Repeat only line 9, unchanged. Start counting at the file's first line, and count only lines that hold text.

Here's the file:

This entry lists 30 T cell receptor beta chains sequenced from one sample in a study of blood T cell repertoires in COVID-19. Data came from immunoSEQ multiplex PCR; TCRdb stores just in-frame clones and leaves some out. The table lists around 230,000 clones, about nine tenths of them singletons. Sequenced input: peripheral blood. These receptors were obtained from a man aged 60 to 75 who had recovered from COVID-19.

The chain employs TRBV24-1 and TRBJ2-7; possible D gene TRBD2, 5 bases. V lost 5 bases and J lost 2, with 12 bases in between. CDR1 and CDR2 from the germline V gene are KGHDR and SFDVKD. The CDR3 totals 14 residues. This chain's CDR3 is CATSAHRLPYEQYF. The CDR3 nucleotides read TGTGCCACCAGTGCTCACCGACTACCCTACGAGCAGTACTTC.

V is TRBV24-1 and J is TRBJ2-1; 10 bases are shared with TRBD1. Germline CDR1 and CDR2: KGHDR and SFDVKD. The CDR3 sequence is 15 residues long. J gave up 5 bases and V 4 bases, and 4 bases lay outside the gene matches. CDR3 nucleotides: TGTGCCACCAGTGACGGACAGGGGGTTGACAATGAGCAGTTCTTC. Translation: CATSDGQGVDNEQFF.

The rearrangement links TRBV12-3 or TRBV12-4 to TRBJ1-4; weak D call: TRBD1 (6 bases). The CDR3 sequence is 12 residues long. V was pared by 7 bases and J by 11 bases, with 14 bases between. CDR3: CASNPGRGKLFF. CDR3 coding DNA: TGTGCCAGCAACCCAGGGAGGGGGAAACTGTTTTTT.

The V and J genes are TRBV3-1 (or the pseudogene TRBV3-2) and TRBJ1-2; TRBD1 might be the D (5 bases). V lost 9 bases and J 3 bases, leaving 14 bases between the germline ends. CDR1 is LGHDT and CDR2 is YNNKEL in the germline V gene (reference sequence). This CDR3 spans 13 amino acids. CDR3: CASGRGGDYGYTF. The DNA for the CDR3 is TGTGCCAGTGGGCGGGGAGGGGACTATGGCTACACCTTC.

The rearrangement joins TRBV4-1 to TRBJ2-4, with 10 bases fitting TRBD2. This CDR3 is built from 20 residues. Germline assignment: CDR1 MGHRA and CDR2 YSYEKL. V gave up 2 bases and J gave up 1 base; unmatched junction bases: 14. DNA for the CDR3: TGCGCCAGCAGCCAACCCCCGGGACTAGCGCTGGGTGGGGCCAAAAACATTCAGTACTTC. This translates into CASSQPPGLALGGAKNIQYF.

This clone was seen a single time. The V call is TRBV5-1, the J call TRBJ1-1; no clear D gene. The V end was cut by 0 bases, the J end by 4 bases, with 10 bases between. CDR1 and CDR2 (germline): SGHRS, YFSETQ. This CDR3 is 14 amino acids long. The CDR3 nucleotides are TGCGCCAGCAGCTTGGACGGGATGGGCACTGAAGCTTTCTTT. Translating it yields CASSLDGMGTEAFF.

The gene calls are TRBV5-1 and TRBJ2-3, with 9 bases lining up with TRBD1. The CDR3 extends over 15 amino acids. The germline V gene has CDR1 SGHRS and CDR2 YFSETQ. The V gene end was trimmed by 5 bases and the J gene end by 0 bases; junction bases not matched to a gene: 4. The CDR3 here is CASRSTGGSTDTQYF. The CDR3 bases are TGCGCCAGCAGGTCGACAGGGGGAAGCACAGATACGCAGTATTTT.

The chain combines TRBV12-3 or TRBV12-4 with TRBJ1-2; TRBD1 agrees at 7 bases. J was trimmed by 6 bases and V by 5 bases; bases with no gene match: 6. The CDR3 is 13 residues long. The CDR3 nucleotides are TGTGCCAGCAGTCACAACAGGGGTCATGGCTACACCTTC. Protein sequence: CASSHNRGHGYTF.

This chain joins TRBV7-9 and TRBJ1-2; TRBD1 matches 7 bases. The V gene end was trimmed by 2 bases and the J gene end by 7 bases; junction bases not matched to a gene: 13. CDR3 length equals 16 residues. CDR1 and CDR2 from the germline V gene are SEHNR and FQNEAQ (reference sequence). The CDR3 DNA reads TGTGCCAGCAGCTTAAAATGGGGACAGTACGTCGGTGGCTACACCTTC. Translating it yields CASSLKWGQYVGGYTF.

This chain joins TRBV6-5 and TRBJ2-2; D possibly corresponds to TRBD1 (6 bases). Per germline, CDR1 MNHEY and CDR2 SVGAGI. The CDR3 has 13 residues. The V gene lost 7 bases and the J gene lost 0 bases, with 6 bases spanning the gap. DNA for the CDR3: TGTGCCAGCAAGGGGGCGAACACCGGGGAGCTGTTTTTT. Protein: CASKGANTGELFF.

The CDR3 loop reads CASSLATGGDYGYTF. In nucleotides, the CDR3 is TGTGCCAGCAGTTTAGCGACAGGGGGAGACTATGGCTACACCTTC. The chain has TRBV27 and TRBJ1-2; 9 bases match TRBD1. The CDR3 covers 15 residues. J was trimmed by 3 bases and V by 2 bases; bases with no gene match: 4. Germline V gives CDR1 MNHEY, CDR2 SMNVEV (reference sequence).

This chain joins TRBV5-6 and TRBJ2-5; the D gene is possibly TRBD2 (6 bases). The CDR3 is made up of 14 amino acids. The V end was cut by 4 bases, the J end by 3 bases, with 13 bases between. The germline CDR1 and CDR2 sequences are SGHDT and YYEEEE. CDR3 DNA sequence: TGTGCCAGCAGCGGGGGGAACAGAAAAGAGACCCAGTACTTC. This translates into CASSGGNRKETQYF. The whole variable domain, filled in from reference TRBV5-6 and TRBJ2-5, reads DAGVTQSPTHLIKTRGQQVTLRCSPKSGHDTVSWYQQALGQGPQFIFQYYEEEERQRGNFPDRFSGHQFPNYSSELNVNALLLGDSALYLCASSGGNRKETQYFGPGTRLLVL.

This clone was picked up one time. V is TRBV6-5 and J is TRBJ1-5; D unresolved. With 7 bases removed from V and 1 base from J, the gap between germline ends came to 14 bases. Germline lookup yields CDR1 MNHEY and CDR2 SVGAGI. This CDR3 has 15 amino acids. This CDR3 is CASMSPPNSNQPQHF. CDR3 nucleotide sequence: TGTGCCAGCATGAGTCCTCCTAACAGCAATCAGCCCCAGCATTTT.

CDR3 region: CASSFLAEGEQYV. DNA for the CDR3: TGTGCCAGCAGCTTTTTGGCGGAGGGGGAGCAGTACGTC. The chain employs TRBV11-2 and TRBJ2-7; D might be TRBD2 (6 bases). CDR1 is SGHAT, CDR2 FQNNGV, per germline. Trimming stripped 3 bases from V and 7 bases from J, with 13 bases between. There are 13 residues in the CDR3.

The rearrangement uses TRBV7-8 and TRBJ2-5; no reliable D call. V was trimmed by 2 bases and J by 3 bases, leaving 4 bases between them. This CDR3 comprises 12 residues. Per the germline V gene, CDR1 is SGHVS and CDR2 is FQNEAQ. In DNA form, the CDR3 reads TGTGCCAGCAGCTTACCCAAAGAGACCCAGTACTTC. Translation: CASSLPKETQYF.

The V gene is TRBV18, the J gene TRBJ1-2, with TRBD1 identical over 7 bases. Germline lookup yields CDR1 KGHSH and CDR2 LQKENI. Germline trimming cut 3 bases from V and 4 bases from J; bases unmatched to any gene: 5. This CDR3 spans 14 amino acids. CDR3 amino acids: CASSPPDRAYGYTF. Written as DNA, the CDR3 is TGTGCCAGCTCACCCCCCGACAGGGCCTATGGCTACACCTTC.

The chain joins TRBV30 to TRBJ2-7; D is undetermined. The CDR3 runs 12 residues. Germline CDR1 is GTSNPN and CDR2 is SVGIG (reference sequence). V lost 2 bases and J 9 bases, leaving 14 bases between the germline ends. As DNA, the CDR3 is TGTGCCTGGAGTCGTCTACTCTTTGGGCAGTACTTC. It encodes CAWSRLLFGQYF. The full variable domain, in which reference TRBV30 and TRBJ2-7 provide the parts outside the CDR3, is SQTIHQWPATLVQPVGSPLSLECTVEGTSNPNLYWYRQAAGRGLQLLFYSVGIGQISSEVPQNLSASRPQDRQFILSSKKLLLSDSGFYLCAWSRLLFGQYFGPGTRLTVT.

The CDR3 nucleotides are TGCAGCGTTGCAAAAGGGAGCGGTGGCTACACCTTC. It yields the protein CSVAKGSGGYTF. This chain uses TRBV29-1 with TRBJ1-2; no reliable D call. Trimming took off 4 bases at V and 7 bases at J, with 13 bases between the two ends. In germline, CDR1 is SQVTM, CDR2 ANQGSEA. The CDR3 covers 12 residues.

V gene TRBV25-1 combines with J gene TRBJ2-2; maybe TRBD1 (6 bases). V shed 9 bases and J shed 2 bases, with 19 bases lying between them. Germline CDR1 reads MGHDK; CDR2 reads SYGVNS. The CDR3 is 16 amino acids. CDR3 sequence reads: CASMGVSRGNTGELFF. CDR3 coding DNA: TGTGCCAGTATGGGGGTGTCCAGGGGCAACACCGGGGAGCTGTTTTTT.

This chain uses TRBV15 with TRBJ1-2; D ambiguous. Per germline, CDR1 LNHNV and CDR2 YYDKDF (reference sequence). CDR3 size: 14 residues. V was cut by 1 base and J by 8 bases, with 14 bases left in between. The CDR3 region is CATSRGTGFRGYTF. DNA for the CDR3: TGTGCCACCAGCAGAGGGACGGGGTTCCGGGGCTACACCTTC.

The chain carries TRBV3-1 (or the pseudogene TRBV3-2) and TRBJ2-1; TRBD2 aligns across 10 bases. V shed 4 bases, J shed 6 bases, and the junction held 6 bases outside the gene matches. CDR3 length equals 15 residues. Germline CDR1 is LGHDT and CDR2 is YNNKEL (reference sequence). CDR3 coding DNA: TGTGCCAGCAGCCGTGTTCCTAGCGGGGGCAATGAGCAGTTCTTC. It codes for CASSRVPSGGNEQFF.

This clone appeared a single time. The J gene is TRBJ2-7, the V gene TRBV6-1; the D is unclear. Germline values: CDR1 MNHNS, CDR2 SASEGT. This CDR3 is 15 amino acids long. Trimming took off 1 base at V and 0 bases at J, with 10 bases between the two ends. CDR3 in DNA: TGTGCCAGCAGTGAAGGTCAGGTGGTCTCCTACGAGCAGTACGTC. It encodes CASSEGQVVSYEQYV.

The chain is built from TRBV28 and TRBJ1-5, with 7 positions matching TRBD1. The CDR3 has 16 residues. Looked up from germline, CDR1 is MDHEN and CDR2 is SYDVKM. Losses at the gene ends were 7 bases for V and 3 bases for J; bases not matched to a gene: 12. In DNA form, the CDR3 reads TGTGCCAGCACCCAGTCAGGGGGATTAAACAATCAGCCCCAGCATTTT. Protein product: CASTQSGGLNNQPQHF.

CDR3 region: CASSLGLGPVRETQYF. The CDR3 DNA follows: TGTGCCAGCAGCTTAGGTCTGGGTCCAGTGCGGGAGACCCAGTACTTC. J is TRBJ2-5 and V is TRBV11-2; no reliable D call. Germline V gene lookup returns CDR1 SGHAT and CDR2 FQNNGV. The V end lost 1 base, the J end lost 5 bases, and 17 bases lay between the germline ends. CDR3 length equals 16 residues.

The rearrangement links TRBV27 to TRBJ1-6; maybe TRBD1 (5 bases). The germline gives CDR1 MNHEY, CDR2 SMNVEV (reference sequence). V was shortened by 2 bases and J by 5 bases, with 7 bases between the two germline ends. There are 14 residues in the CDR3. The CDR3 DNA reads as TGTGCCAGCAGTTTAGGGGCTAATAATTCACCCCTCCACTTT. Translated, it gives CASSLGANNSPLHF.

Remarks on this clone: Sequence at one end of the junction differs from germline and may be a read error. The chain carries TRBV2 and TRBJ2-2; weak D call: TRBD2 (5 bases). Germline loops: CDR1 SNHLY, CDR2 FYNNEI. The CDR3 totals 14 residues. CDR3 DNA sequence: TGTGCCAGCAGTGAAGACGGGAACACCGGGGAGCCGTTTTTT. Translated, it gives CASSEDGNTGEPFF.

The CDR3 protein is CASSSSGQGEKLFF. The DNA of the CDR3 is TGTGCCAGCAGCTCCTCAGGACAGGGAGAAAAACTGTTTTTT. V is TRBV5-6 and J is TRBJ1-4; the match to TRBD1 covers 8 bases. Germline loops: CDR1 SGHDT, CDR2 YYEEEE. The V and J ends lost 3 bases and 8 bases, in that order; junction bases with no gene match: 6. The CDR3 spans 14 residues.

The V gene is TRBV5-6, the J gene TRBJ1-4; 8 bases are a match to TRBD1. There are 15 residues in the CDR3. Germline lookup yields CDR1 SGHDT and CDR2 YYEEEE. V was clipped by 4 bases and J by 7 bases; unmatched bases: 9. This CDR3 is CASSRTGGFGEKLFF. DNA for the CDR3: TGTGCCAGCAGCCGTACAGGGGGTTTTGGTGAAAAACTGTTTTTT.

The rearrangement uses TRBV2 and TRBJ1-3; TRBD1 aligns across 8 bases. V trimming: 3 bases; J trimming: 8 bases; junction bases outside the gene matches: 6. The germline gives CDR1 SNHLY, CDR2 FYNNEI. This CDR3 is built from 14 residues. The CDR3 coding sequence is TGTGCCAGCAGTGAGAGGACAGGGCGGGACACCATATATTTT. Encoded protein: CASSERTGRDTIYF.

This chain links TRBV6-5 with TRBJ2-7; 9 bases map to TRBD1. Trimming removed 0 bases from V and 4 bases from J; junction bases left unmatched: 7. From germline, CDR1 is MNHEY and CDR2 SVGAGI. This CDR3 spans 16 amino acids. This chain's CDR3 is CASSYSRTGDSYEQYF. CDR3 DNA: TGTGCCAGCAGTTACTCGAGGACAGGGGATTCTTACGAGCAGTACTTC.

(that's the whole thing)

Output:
The chain combines TRBV12-3 or TRBV12-4 with TRBJ1-2; TRBD1 agrees at 7 bases. J was trimmed by 6 bases and V by 5 bases; bases with no gene match: 6. The CDR3 is 13 residues long. The CDR3 nucleotides are TGTGCCAGCAGTCACAACAGGGGTCATGGCTACACCTTC. Protein sequence: CASSHNRGHGYTF.